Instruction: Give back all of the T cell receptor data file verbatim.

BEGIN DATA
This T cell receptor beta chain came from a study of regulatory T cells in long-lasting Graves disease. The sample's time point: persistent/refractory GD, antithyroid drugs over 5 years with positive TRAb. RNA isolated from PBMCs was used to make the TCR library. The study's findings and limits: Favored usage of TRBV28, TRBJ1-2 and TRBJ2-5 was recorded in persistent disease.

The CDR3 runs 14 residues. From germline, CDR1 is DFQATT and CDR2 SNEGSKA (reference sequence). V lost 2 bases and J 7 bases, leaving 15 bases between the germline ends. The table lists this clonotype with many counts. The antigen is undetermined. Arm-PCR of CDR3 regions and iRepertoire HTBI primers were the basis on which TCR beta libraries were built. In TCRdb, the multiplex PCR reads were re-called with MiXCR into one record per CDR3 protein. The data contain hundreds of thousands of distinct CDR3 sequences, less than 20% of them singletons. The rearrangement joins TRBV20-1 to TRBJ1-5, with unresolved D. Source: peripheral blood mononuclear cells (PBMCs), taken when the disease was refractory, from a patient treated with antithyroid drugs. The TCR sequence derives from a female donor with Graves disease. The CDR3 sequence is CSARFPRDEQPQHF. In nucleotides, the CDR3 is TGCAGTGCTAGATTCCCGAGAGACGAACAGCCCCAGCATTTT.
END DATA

This T cell receptor beta chain came from a study of regulatory T cells in long-lasting Graves disease. The sample's time point: persistent/refractory GD, antithyroid drugs over 5 years with positive TRAb. RNA isolated from PBMCs was used to make the TCR library. The study's findings and limits: Favored usage of TRBV28, TRBJ1-2 and TRBJ2-5 was recorded in persistent disease.

The CDR3 runs 14 residues. From germline, CDR1 is DFQATT and CDR2 SNEGSKA (reference sequence). V lost 2 bases and J 7 bases, leaving 15 bases between the germline ends. The table lists this clonotype with many counts. The antigen is undetermined. Arm-PCR of CDR3 regions and iRepertoire HTBI primers were the basis on which TCR beta libraries were built. In TCRdb, the multiplex PCR reads were re-called with MiXCR into one record per CDR3 protein. The data contain hundreds of thousands of distinct CDR3 sequences, less than 20% of them singletons. The rearrangement joins TRBV20-1 to TRBJ1-5, with unresolved D. Source: peripheral blood mononuclear cells (PBMCs), taken when the disease was refractory, from a patient treated with antithyroid drugs. The TCR sequence derives from a female donor with Graves disease. The CDR3 sequence is CSARFPRDEQPQHF. In nucleotides, the CDR3 is TGCAGTGCTAGATTCCCGAGAGACGAACAGCCCCAGCATTTT.